Pubertal delay in male nonhuman primates (Macaca mulatta) treated with methylphenidate.
Mattison-DR; Plant-TM; Lin-H-M; Chen-H-C; Chen-JJ; Twaddle-NC; Doerge-D; Slikker-W Jr.; Patton-RE; Hotchkiss-CE; Callicott-RJ; Schrader-SM; Turner-TW; Kesner-JS; Vitiello-B; Petibone-DM; Morris-SM
Proc Natl Acad Sci U.S.A. 2011 Sep; 108(39):16301-16306
Juvenile male rhesus monkeys treated with methylphenidate hydrochloride (MPH) to evaluate genetic and behavioral toxicity were observed after 14 mo of treatment to have delayed pubertal progression with impaired testicular descent and reduced testicular volume. Further evaluation of animals dosed orally twice a day with (i) 0.5 mL/kg of vehicle (n = 10), (ii) 0.15 mg/kg of MPH increased to 2.5 mg/kg (low dose, n = 10), or (iii) 1.5 mg/kg of MPH increased to 12.5 mg/kg (high dose, n = 10) for a total of 40 mo revealed that testicular volume was significantly reduced (P less than 0.05) at months 15 to 19 and month 27. Testicular descent was significantly delayed (P less than 0.05) in the high-dose group. Significantly lower serum testosterone levels were detected in both the low-(P equals 0.0017) and high-dose (P equals 0.0011) animals through month 33 of treatment. Although serum inhibin B levels were increased overall in low-dose animals (P equals 0.0328), differences between groups disappeared by the end of the study. Our findings indicate that MPH administration, beginning before puberty, and which produced clinically relevant blood levels of the drug, impaired pubertal testicular development until similar to 5 y of age. It was not possible to resolve whether MPH delayed the initiation of the onset of puberty or reduced the early tempo of the developmental process. Regardless, deficits in testicular volume and hormone secretion disappeared over the 40-mo observation period, suggesting that the impact of MPH on puberty is not permanent.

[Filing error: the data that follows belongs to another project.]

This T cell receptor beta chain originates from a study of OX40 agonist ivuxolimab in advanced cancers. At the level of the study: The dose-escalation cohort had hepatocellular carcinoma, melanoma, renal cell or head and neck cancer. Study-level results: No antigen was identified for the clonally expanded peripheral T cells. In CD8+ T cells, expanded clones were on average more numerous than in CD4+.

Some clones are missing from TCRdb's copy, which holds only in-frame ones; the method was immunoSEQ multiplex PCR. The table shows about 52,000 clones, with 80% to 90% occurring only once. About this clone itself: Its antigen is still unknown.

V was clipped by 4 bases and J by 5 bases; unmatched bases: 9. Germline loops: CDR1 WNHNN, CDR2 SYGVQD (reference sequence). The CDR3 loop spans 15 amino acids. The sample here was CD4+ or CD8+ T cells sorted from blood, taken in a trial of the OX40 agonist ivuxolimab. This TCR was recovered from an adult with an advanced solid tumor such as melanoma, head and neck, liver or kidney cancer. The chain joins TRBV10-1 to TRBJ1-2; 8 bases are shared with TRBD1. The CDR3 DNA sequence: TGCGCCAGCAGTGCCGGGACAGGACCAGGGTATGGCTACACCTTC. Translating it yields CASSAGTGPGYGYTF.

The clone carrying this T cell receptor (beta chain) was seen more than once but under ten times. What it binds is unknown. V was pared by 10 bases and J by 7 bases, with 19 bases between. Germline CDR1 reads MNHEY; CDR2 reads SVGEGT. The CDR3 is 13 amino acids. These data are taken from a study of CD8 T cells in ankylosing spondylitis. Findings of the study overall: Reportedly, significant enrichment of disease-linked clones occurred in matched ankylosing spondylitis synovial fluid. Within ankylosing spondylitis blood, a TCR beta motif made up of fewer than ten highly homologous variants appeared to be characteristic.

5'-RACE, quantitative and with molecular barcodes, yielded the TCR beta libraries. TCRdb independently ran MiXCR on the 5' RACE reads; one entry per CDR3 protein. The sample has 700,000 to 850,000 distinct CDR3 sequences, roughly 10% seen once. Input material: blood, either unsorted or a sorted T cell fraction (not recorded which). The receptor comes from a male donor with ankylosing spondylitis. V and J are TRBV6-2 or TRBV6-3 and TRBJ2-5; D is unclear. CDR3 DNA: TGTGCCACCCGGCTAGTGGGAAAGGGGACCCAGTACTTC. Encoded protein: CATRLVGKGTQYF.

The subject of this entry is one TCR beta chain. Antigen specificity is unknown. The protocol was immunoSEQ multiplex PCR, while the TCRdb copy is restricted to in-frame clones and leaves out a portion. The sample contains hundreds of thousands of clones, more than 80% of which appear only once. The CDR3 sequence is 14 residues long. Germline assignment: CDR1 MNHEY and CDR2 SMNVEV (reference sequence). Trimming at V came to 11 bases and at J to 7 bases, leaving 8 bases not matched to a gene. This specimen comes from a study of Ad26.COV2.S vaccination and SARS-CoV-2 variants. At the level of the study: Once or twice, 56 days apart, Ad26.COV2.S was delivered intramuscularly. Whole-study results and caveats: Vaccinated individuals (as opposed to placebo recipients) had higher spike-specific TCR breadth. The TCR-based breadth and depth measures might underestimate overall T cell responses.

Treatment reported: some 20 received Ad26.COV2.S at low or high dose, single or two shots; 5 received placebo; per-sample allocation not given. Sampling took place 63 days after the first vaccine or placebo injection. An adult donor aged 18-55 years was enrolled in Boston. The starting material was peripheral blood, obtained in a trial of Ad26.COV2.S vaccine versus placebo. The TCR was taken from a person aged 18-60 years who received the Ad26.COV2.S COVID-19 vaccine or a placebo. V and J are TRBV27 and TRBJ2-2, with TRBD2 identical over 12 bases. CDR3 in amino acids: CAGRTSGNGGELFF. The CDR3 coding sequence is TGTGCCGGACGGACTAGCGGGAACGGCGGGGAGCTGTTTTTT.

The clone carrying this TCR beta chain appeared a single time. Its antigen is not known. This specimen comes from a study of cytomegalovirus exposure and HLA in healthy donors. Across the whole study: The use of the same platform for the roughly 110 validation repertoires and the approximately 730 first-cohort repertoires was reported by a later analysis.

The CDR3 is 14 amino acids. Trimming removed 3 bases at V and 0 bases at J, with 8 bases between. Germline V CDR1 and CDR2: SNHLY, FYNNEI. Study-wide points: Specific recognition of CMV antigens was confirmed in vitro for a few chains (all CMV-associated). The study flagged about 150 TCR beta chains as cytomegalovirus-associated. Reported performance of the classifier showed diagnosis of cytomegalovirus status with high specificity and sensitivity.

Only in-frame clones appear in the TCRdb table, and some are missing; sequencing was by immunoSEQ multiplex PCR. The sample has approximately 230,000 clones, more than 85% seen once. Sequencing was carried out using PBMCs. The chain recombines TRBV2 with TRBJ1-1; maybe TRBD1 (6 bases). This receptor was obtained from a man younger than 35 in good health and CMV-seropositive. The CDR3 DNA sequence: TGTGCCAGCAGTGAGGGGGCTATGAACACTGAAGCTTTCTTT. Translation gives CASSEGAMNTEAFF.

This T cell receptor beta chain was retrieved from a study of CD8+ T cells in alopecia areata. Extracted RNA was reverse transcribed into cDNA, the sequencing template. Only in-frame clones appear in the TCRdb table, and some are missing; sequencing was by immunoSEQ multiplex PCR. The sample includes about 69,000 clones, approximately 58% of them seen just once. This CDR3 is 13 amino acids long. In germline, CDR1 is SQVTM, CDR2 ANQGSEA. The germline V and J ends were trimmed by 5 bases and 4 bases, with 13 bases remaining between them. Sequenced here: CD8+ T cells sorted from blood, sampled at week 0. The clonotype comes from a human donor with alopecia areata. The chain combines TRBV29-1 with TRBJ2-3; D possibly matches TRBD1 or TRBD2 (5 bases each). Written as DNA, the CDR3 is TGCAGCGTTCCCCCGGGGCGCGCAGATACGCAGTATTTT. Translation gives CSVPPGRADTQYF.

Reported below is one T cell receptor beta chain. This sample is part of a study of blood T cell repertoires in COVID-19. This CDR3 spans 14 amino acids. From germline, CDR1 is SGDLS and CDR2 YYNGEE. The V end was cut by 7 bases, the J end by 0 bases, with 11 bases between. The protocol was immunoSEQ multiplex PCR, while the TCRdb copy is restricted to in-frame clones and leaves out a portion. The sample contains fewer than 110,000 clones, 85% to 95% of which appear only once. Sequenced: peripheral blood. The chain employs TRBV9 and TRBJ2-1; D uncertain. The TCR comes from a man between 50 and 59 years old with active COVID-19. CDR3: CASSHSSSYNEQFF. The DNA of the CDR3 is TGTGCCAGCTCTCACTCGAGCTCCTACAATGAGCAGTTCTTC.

Animals; Animal-studies; Laboratory-animals; Laboratory-testing; Exposure-chambers; Exposure-levels; Toxic-dose; Toxic-effects; Genetics; Genotoxic-effects; Dose-response; Exposure-assessment; Developmental-disorders; Reproductive-system; Hormone-activity; Hormones; Behavioral-disorders;
Author Keywords: attention deficit hyperactivity disorder; developmental delay; male puberty
D.R. Mattison, Eunice Kennedy Shriver National Institute for Child Health and Human Development, Epidemiology Branch, Division of Epidemiology Statistics and Prevention Research, NIH, Bethesda, MD 20892 USA
Proceedings of the National Academy of Sciences of the United States of America